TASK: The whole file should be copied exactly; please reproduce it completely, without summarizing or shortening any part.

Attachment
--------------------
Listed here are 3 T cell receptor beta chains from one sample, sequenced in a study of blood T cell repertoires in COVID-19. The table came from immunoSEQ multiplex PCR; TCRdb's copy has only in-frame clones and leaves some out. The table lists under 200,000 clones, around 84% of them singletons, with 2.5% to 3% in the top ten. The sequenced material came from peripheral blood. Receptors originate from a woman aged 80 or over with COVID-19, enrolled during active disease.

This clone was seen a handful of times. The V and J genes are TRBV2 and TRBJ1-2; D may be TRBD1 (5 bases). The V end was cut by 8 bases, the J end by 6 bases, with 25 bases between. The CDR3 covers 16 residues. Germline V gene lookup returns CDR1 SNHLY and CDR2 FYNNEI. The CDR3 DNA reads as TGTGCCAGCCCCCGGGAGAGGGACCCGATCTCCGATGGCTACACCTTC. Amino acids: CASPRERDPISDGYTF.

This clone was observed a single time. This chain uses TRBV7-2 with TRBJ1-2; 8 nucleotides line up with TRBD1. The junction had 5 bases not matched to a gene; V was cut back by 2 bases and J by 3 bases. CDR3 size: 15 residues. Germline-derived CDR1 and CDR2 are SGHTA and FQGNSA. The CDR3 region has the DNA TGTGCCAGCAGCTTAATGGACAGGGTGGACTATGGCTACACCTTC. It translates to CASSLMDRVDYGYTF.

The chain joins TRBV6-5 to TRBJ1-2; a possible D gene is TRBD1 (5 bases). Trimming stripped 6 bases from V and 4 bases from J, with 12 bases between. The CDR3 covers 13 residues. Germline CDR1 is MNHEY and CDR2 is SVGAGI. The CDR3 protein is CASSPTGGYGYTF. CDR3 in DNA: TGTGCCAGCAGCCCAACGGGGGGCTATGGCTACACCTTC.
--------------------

Listed here are 3 T cell receptor beta chains from one sample, sequenced in a study of blood T cell repertoires in COVID-19. The table came from immunoSEQ multiplex PCR; TCRdb's copy has only in-frame clones and leaves some out. The table lists under 200,000 clones, around 84% of them singletons, with 2.5% to 3% in the top ten. The sequenced material came from peripheral blood. Receptors originate from a woman aged 80 or over with COVID-19, enrolled during active disease.

This clone was seen a handful of times. The V and J genes are TRBV2 and TRBJ1-2; D may be TRBD1 (5 bases). The V end was cut by 8 bases, the J end by 6 bases, with 25 bases between. The CDR3 covers 16 residues. Germline V gene lookup returns CDR1 SNHLY and CDR2 FYNNEI. The CDR3 DNA reads as TGTGCCAGCCCCCGGGAGAGGGACCCGATCTCCGATGGCTACACCTTC. Amino acids: CASPRERDPISDGYTF.

This clone was observed a single time. This chain uses TRBV7-2 with TRBJ1-2; 8 nucleotides line up with TRBD1. The junction had 5 bases not matched to a gene; V was cut back by 2 bases and J by 3 bases. CDR3 size: 15 residues. Germline-derived CDR1 and CDR2 are SGHTA and FQGNSA. The CDR3 region has the DNA TGTGCCAGCAGCTTAATGGACAGGGTGGACTATGGCTACACCTTC. It translates to CASSLMDRVDYGYTF.

The chain joins TRBV6-5 to TRBJ1-2; a possible D gene is TRBD1 (5 bases). Trimming stripped 6 bases from V and 4 bases from J, with 12 bases between. The CDR3 covers 13 residues. Germline CDR1 is MNHEY and CDR2 is SVGAGI. The CDR3 protein is CASSPTGGYGYTF. CDR3 in DNA: TGTGCCAGCAGCCCAACGGGGGGCTATGGCTACACCTTC.